Re. Lieu used his own immigrant parents, who ran a small gift shop as an example of a typical very small business: “We had no idea what a chamber of commerce was. We had no idea what really was happening in most of government. We were just trying to survive and try to sell gifts and make sure that we had money to make payroll,” he said.
Every member of Congress has a staff member dedicated to helping business owners manage their PPP loan applications, Rep. Lieu noted, and added that he is advocating for future rounds of stimulus funds. “We just have to provide additional sustenance to the American people, both to families and to businesses.”
Even if governments all across America lifted the stay-at-home orders, the economy would still be sluggish, he said. “People are simply not going to engage in a lot of activities that they previously did because they want to protect themselves and their families. That’s going to keep our economy slow until there’s a drug therapy or a vaccine.”
During the briefing, the congressman lambasted President Trump for refusing to wear a face mask: “I think it’s shameful and disgraceful of the president of the United States not to wear a mask in public and to post things on his social media that suggest people shouldn’t wear a mask. It is a ridiculous way to govern.”
Shelly Kapoor Collins, a general partner at the Shatter Fund, which invests in women-founded businesses, said even in a good economy, women get only 2% of venture capital funds. “So, can you imagine what will happen in a post COVID era?”
Collins, who also served in the Obama administration’s National Women’s Business Council, stressed the importance of ensuring that women have access to capital to start and grow their businesses. About 12.3 million businesses nationwide are owned by women. They employ nine million people and generate $1.7 trillion in revenue.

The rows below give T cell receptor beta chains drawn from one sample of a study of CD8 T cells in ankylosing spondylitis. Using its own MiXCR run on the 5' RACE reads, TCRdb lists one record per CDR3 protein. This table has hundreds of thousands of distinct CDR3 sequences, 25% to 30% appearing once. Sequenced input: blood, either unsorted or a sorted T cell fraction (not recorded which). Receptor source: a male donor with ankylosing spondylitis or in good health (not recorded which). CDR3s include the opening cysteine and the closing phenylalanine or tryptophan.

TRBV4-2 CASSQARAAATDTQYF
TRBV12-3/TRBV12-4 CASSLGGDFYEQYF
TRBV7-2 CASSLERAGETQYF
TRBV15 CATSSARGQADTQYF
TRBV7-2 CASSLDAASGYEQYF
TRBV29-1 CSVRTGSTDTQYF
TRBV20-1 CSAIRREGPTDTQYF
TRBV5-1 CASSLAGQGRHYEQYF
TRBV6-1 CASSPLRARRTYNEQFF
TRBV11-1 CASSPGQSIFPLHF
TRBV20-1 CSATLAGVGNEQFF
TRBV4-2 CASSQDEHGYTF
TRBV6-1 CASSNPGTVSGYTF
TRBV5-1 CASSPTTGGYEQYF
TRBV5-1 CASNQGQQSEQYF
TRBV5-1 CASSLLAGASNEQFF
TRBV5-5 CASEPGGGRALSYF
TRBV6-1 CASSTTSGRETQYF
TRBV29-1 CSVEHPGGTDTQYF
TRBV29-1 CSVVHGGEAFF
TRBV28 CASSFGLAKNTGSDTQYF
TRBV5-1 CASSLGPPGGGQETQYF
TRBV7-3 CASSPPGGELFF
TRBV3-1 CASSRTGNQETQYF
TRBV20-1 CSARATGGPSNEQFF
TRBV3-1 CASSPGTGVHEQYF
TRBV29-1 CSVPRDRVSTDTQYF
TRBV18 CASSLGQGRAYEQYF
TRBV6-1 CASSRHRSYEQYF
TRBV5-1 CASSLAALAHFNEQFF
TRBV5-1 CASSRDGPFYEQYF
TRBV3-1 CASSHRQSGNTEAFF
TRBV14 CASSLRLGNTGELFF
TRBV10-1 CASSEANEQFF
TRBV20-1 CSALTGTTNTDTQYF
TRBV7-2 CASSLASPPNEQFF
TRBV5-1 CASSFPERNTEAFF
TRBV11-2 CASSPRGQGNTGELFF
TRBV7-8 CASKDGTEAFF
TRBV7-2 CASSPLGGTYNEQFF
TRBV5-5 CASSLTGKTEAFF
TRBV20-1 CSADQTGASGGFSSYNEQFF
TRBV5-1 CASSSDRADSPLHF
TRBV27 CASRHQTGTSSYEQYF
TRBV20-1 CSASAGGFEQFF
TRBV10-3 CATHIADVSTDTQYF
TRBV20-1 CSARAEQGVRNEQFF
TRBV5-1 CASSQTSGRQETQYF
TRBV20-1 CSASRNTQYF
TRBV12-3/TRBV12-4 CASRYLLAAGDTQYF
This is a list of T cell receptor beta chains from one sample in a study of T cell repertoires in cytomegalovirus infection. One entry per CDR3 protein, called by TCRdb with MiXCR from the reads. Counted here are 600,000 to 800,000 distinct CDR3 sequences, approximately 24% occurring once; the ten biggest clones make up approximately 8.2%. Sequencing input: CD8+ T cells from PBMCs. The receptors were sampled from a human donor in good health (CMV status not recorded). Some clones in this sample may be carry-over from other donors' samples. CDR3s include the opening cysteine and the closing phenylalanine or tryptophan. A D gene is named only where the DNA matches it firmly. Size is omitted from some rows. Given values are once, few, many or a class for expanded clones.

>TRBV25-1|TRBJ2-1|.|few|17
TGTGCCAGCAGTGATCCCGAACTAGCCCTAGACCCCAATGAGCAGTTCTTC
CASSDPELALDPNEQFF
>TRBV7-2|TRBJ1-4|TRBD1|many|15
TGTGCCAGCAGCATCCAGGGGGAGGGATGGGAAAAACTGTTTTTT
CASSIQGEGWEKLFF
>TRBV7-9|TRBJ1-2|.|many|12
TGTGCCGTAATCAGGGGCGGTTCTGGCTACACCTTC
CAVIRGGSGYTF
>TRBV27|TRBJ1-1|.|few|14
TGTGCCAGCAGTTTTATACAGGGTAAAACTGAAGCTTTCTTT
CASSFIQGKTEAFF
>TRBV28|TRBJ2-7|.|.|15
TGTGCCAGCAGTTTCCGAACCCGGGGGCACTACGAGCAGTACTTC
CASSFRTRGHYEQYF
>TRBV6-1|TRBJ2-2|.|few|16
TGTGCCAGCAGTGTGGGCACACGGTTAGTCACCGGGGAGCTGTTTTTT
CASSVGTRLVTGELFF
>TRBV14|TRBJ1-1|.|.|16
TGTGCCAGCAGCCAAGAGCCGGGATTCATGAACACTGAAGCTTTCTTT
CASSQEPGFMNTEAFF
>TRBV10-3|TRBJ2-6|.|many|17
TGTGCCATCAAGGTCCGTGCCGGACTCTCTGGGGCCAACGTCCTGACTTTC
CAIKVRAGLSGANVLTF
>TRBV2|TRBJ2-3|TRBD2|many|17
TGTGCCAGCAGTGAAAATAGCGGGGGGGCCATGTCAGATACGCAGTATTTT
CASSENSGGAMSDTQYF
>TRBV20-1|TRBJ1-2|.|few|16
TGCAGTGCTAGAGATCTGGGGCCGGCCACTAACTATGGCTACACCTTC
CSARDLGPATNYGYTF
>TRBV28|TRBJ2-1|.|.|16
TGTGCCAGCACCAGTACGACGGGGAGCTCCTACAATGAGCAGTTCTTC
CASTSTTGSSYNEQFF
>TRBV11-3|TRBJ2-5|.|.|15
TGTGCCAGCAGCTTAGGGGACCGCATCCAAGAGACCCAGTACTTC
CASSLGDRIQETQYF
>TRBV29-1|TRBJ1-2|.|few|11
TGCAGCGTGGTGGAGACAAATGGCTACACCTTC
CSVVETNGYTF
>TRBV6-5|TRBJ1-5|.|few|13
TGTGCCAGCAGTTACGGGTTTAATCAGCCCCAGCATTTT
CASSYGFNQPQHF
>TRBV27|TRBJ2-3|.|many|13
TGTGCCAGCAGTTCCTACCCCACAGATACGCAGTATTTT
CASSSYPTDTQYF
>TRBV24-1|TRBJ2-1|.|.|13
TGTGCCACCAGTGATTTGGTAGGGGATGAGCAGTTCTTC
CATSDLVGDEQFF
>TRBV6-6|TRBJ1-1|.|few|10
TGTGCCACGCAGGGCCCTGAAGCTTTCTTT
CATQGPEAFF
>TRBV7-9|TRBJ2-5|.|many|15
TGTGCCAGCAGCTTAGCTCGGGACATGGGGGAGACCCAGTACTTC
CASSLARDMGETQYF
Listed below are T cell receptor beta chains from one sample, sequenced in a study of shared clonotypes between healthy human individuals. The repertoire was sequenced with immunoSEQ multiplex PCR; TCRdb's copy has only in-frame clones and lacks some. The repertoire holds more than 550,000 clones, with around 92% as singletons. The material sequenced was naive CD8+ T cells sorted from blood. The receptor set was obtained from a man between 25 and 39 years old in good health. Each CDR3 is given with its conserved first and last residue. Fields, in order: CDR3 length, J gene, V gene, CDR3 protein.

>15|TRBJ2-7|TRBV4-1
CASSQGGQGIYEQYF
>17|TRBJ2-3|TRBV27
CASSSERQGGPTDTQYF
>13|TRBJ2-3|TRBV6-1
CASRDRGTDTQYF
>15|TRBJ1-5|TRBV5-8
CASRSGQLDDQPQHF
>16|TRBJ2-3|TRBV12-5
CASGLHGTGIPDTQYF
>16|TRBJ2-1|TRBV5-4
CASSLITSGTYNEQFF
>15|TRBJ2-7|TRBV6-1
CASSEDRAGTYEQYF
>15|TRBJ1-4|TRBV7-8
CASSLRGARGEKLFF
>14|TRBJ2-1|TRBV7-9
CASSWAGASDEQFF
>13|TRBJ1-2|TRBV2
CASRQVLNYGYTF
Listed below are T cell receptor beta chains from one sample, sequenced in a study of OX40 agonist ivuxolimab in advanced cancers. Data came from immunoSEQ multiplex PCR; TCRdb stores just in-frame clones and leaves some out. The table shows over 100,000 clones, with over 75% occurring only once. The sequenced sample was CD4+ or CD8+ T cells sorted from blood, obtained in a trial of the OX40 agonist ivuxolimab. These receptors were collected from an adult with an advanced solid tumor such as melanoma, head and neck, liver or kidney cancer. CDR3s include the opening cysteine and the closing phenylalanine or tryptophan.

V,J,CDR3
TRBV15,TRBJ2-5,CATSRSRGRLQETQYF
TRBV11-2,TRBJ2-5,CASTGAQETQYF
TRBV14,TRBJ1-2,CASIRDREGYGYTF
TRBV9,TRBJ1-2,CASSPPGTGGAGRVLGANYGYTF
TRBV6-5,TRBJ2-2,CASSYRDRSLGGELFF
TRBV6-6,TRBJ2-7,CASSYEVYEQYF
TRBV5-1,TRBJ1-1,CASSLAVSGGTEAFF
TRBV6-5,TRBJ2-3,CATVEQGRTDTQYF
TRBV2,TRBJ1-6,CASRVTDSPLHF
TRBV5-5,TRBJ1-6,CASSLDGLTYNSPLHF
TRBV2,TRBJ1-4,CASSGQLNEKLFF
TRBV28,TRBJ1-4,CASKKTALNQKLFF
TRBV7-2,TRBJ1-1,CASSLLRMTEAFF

“If women continue to scale their businesses, we have the opportunity to grow our GDP by $500 billion,” Collins said.
The United States must have an economy that includes businesses owned by diverse founders, she said, “especially [in] minority communities and especially [by] women. It’s the right thing to do, without which we cannot have a full economic recovery.”
Sumita Batra shared the story of ZIBA Beauty Salons, a business her mother founded that brought the centuries-old beauty technique of threading to this country. In March, before Newsom issued his statewide stay-at-home orders, Batra made the difficult decision to close all 14 branches of her salon and laid off 144 employees. Their final paychecks came out of her personal savings.
She applied for a PPP loan when the program began and received funds 10 weeks later. Those funds can only be used for operations and payroll after receipt and not for past debts, such as unpaid rents or leases.
Touch-based services, such as threading and nail salons, will have a harder time recovering postpandemic. Batra said she will not re-open her salons until she can ensure that her employees and clients are absolutely safe. She advocated for having stimulus funds directed specifically to services like her own.
“Touch services coming back too soon will be one of the things that ends up spreading COVID,” Batra said.
Photo, Top: Charles Phillips, a director of the Federal Reserve Bank of New York (left); Rep. Ted Lieu, D-California. Bottom: Sumita Batra, CEO, Ziba Beauty Salons (left); venture capitalist Shelly Kapoor Collins, member of California Governor Gavin Newsom’s Entrepreneurship Task Force. (photos provided)